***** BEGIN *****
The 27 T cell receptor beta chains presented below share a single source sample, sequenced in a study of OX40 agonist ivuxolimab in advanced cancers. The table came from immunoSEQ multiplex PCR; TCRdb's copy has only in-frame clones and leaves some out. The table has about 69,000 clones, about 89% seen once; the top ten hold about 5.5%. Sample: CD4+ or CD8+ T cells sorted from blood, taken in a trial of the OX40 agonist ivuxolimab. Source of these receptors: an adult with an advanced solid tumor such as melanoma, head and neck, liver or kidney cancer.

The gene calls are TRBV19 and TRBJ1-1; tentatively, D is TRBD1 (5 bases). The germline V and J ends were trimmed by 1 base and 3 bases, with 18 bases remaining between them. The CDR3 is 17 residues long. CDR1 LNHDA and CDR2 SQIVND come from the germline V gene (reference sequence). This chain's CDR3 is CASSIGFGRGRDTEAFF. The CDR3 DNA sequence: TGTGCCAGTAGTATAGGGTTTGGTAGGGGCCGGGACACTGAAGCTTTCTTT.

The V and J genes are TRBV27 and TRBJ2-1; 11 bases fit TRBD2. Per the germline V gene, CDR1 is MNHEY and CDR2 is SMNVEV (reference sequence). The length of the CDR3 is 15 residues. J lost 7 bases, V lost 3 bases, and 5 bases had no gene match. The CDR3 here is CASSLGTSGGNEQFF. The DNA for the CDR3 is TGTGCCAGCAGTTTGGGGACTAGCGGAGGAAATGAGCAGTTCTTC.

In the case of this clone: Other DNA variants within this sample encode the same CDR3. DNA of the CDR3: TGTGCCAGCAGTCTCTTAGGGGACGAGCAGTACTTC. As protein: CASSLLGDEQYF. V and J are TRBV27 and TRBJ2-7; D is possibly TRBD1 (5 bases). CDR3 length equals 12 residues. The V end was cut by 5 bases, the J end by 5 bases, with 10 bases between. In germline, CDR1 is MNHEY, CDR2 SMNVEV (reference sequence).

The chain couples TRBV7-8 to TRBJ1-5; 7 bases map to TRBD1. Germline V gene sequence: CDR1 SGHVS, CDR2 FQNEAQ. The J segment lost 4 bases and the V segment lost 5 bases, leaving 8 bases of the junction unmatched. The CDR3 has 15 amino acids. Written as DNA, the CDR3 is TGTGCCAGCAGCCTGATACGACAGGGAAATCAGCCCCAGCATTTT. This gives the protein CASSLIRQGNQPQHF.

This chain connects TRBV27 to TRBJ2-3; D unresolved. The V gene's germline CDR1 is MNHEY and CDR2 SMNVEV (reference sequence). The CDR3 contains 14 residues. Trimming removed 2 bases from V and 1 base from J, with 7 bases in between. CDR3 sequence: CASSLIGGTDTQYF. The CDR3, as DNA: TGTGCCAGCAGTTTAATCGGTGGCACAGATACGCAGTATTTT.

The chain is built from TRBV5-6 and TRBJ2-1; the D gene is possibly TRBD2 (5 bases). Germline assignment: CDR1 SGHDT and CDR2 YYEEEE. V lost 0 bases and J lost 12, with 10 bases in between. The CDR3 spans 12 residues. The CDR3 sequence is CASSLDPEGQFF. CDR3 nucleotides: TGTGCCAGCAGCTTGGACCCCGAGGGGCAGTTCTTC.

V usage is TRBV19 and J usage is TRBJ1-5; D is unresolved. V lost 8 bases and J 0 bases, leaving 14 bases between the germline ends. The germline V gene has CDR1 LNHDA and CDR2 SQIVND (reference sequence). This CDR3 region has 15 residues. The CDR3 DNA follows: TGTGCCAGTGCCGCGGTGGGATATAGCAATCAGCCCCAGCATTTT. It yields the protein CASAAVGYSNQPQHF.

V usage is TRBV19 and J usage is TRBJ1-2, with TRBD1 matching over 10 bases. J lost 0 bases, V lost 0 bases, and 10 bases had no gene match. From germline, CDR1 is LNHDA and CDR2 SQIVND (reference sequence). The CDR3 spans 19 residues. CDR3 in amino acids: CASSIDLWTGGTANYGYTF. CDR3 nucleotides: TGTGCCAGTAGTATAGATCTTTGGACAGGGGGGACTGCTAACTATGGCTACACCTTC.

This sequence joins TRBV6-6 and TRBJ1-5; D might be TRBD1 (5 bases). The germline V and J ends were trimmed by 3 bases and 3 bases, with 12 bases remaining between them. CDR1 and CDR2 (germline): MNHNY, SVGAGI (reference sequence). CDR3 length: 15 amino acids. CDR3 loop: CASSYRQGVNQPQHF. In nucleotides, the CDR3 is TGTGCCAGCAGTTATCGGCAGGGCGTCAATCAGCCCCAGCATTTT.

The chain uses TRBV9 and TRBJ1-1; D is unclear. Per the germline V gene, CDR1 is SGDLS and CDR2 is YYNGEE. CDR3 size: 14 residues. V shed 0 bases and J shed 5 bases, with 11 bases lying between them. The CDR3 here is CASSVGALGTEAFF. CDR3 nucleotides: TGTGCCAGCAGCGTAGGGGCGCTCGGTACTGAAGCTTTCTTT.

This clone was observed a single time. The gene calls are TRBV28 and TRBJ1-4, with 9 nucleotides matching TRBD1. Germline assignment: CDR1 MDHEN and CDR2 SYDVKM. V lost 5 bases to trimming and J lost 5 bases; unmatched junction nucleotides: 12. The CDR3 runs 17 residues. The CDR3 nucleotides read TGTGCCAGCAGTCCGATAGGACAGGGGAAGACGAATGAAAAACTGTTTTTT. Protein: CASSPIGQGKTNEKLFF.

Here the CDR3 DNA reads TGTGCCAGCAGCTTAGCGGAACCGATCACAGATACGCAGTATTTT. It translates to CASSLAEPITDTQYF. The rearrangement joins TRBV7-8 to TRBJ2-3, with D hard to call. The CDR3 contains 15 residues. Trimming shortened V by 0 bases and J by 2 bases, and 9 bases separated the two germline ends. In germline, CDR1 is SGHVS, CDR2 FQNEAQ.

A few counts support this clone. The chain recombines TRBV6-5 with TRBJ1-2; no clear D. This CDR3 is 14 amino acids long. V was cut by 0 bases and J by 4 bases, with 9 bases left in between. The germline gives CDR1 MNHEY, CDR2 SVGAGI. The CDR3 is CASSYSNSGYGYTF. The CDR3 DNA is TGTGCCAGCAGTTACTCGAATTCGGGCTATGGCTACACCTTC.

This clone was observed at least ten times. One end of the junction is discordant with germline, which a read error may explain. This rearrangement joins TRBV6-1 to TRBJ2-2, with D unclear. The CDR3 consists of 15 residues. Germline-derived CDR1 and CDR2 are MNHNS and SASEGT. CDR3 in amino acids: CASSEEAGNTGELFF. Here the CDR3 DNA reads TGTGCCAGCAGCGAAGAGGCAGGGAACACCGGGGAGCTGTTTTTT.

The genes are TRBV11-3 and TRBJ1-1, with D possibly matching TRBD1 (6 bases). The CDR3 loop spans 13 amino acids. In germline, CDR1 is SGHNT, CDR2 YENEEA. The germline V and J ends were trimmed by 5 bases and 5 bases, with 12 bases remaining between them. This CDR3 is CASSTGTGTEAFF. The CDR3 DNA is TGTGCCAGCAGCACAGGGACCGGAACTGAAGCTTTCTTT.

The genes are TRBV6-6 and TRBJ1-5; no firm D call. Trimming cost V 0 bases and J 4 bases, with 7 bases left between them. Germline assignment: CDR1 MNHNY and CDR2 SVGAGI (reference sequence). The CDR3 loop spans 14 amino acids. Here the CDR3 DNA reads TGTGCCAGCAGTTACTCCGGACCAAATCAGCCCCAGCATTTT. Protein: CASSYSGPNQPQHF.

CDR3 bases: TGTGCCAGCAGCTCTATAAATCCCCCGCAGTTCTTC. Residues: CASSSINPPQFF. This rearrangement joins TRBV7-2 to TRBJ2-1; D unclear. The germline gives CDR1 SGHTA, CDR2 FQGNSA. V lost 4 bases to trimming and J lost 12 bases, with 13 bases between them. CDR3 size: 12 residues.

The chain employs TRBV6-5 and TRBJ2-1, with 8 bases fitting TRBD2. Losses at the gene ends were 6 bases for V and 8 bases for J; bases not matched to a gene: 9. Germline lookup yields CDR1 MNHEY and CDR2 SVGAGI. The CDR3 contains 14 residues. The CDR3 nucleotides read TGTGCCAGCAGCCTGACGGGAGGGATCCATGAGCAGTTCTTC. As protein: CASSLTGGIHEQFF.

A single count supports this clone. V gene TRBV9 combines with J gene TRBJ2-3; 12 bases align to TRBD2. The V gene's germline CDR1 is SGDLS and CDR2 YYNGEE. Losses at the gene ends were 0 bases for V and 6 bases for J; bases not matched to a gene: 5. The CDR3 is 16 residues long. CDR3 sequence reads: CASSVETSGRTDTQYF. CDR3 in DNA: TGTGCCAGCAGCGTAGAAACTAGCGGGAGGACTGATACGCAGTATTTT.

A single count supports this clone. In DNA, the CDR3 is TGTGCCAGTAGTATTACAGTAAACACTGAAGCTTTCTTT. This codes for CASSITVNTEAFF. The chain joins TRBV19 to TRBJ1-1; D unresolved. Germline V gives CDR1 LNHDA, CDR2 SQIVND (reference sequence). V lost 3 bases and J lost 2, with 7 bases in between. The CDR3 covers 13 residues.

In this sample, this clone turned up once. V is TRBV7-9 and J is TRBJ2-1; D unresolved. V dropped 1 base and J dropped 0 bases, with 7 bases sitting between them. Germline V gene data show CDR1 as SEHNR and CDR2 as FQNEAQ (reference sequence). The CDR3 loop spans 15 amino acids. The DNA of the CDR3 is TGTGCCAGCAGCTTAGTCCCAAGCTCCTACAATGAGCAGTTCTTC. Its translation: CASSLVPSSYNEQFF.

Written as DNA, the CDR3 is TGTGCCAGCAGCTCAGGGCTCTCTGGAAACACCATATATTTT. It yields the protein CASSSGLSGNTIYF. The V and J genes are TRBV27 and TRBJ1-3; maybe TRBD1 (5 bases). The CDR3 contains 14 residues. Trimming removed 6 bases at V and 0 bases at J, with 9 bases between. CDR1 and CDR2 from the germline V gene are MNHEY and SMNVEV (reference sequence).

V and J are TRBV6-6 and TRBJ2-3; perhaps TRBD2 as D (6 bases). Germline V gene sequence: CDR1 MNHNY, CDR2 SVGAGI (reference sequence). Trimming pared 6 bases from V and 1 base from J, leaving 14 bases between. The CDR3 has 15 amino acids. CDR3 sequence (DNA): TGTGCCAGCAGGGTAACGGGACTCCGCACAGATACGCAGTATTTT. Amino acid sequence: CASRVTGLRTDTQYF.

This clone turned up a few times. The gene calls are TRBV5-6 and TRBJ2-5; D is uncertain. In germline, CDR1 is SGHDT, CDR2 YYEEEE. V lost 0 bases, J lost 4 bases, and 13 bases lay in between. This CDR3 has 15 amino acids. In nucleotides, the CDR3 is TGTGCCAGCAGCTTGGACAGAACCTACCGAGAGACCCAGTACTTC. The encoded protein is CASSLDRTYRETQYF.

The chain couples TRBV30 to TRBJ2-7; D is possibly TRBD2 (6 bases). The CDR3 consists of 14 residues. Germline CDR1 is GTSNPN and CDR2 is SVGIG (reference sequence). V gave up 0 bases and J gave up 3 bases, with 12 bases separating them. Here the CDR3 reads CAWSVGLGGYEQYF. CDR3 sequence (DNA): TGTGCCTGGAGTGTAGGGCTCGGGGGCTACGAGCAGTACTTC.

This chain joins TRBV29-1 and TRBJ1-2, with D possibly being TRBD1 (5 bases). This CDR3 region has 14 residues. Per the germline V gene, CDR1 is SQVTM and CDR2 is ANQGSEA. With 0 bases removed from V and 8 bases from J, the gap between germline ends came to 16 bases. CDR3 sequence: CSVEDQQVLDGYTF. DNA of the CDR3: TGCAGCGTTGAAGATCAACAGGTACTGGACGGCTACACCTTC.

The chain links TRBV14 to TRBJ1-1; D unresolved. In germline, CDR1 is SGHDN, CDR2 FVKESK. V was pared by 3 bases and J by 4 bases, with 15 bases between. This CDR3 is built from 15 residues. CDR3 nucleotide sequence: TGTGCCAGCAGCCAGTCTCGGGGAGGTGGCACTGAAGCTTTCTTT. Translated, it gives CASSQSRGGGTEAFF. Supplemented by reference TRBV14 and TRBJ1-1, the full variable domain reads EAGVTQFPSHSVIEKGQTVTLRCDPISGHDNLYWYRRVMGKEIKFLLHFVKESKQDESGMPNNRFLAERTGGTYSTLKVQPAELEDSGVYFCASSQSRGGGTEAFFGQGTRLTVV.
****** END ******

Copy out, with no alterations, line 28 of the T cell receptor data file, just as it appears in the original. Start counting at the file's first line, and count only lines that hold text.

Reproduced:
The chain links TRBV14 to TRBJ1-1; D unresolved. In germline, CDR1 is SGHDN, CDR2 FVKESK. V was pared by 3 bases and J by 4 bases, with 15 bases between. This CDR3 is built from 15 residues. CDR3 nucleotide sequence: TGTGCCAGCAGCCAGTCTCGGGGAGGTGGCACTGAAGCTTTCTTT. Translated, it gives CASSQSRGGGTEAFF. Supplemented by reference TRBV14 and TRBJ1-1, the full variable domain reads EAGVTQFPSHSVIEKGQTVTLRCDPISGHDNLYWYRRVMGKEIKFLLHFVKESKQDESGMPNNRFLAERTGGTYSTLKVQPAELEDSGVYFCASSQSRGGGTEAFFGQGTRLTVV.